ICT buyers get upper hand

commentary Information and communications technology (ICT) vendors confront a raft of new trends and developments next year that reinforce a stark reality. You can no longer pull the wool over the eyes of ICT purchasers.

commentary Information and communications technology (ICT) vendors confront a raft of new trends and developments next year that reinforce a stark reality.
Iain Ferguson, News Editor, ZDNet Australia

You can no longer pull the wool over the eyes of ICT purchasers.

After several years of horror stories about enterprise resource planning implementations scrapped at a cost of millions of dollars, naively negotiated outsourcing arrangements that make Sydney's Cross City Tunnel look like a well-planned deal and chief executive officers publicly lambasting the ICT industry's inability to deliver, maturity on the customer side appears to be reaching a point whereby the old tricks thankfully do not work.

Your writer can never forget the many times when -- confronted with complaints that they had negotiated a contract with a customer whereby excluded "extras" were only undertaken at an exorbitant price -- spokespeople for large outsourcing companies would smoothly trot out the line that problems had only arisen because the customer had not properly scoped what they wanted in the first place.

One can only speculate as to the extent to which behaviour like this has prompted the trends towards "multi-sourcing" and the drawing of previously outsourced functions back in-house as organisations look to regain control of their ICT.

Also next year, initiatives from the federal and NSW governments to level the playing field between open source software and proprietary software companies are -- at the very least -- likely to keep the latter honest. With the release of the federal open source procurement guide earlier this year and the at least partial constitution of the panel of preferred Linux suppliers for NSW government departments by the end of the year, the groundwork has been laid for greater choice -- and tougher competition.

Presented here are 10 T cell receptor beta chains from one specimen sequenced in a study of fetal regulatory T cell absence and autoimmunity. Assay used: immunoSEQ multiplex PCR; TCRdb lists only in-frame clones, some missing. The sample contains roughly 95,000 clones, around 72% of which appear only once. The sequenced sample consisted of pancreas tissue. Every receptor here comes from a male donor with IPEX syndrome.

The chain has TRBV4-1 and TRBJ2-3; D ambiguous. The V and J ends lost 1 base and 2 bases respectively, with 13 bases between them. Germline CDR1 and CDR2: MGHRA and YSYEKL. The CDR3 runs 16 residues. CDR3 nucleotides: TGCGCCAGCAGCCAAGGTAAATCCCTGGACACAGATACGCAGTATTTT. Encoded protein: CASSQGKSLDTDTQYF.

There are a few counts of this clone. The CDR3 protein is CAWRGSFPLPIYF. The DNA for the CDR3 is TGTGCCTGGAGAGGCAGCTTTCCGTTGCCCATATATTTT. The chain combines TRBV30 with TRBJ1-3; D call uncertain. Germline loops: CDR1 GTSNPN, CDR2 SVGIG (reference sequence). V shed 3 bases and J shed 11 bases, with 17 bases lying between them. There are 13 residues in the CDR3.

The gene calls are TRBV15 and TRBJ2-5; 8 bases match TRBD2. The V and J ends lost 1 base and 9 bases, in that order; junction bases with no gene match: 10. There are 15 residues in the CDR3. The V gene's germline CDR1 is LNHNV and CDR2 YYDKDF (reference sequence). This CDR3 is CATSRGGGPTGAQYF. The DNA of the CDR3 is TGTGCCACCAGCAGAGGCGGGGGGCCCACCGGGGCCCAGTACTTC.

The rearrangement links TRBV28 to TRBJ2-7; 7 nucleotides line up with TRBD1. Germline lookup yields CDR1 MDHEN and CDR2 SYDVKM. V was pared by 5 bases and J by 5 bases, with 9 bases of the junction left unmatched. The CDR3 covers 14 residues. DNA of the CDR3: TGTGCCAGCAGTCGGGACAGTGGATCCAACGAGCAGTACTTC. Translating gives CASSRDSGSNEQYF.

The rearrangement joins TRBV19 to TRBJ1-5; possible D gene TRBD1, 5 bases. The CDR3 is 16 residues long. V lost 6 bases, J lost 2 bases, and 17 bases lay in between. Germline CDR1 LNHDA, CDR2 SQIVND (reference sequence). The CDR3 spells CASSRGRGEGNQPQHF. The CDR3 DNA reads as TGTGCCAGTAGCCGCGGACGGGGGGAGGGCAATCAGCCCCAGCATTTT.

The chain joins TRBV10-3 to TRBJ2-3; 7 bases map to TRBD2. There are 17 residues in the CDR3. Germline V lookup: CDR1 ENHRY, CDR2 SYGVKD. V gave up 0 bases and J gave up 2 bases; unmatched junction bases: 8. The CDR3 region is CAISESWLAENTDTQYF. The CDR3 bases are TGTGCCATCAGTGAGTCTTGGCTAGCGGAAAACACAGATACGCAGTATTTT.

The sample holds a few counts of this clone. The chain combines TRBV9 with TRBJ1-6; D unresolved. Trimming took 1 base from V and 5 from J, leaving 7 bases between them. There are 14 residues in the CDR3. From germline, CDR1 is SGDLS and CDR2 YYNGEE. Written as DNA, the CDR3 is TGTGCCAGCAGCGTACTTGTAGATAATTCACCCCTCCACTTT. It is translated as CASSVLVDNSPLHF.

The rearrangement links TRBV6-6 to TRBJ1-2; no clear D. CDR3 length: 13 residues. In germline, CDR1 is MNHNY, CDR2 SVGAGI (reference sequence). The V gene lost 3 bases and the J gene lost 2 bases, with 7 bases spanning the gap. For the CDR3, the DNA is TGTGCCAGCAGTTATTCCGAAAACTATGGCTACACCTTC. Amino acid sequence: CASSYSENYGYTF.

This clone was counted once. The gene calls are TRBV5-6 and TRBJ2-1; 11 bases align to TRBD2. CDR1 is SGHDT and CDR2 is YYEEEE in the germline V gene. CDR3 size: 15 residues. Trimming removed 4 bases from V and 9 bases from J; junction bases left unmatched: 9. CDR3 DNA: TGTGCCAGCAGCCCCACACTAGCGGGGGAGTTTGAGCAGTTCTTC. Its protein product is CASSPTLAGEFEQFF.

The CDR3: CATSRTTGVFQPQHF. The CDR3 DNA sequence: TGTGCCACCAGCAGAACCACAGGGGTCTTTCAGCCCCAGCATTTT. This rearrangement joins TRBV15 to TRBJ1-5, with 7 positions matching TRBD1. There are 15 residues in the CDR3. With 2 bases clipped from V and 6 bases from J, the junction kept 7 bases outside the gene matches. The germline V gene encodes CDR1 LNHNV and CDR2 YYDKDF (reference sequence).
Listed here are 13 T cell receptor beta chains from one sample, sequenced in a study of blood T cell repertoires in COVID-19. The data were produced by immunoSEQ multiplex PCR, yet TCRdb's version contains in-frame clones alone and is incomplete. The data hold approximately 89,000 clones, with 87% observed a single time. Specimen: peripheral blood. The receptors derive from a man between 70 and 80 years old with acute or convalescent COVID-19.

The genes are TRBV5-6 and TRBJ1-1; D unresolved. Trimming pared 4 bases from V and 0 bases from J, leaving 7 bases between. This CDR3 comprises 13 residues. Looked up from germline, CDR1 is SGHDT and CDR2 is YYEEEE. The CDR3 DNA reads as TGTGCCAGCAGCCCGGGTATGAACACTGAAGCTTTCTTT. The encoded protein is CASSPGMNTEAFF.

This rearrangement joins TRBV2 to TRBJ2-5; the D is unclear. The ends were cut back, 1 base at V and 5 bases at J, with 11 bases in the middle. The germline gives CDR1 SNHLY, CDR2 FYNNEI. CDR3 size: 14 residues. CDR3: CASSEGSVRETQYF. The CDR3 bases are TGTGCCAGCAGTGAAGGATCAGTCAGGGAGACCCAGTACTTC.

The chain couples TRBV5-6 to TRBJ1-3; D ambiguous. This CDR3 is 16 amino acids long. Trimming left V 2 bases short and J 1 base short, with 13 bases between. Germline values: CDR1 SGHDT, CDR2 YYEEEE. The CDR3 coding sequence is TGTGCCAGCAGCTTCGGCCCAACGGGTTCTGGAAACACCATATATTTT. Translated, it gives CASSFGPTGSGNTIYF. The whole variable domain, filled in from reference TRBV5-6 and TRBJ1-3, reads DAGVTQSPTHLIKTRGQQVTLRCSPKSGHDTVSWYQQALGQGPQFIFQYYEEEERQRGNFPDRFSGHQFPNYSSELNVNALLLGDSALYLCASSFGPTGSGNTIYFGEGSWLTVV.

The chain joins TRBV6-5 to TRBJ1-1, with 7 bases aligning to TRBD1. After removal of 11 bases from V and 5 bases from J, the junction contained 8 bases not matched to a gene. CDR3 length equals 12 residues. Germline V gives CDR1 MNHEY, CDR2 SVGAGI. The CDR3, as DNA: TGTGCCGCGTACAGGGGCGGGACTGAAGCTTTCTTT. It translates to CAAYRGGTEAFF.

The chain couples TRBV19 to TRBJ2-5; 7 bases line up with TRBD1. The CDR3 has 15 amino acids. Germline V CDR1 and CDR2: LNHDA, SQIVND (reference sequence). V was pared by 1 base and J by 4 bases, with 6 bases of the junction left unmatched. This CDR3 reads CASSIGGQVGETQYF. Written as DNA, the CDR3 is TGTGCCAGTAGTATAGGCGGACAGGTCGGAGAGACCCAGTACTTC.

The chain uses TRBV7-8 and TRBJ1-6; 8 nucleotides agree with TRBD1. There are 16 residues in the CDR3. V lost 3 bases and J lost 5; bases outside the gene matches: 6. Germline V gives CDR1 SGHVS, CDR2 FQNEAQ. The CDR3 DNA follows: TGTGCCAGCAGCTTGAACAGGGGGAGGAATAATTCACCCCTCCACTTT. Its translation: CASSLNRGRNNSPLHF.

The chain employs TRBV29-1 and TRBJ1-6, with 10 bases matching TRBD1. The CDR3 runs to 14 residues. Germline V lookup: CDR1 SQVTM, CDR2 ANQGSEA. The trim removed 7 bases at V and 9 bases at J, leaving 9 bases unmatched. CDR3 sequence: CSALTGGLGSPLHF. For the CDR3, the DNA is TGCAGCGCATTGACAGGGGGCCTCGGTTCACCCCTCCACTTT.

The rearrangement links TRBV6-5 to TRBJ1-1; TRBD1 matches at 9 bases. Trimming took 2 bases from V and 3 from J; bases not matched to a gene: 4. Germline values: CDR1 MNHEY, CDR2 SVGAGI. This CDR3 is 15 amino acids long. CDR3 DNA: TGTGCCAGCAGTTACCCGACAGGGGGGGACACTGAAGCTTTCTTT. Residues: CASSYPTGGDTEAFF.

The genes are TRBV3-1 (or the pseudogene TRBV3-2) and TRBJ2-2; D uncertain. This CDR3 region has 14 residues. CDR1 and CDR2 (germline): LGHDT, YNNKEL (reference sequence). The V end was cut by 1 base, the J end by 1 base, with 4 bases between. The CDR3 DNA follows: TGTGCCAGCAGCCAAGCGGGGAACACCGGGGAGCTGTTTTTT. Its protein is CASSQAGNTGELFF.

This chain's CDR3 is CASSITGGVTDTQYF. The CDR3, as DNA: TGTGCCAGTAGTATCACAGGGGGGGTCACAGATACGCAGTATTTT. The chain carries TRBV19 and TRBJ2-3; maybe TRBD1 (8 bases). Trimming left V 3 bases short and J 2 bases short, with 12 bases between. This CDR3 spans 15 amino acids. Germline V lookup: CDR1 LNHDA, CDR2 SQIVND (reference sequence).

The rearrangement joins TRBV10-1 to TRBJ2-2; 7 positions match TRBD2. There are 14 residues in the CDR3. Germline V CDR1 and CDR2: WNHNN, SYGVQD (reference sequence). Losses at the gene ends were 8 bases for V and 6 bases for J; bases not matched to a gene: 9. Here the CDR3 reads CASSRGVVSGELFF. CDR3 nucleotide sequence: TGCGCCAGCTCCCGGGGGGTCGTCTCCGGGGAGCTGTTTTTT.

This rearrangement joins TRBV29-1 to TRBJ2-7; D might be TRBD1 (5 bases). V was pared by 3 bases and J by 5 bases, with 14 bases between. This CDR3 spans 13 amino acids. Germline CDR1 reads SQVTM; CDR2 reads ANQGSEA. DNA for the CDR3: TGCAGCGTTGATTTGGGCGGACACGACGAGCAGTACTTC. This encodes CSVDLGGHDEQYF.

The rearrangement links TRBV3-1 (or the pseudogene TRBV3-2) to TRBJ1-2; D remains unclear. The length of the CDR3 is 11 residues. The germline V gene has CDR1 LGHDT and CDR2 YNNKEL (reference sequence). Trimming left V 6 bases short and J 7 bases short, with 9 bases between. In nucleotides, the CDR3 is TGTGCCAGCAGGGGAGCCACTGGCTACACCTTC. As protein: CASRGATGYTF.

Suppliers will also continue to find themselves under immense pressure as ICT shops at blue-chip organisations continue to whittle their partners down to a few key companies. The nation's largest ICT shop -- Telstra -- announced plans to sharply reduce the number of vendors with a presence in the carrier as part of a massive restructuring effort. Announcing the suppliers who had won deals for IP and 3G network deployments that ranged into the billions of dollars, chief operations officer Greg Winn, said others were "obviously … fighting for the right to be Telstra's preferred suppliers" for other big contracts. Others to complete rationalisation programs recently include the national airline, Qantas. With this trend apparently set to continue, there are going to be a lot of bloodied noses in the vendor arena.

A final factor is the hard-won and often bitter experience of those responsible for ICT procurement. Suppliers are coming up against ICT purchasers much less inclined to accept their rhetoric at face value and who demand performance and accountability. Your writer suspects the hype surrounding the business possibilities of Web 2.0 -- being avidly pushed by at least one high-profile analyst organisation -- is being met with cold-eyed suspicion rather than the wide-eyed enthusiasm that greeted the dot com boom.

What do you think? Is your ICT procurement based on much sounder principles now than one, two or three years ago? Do vendors and outsourcers 'get it' in their dealings with customers nowadays? E-mail us at edit@zdnet.com.au and give us your thoughts.

Iain Ferguson is the News Editor of ZDNet Australia.

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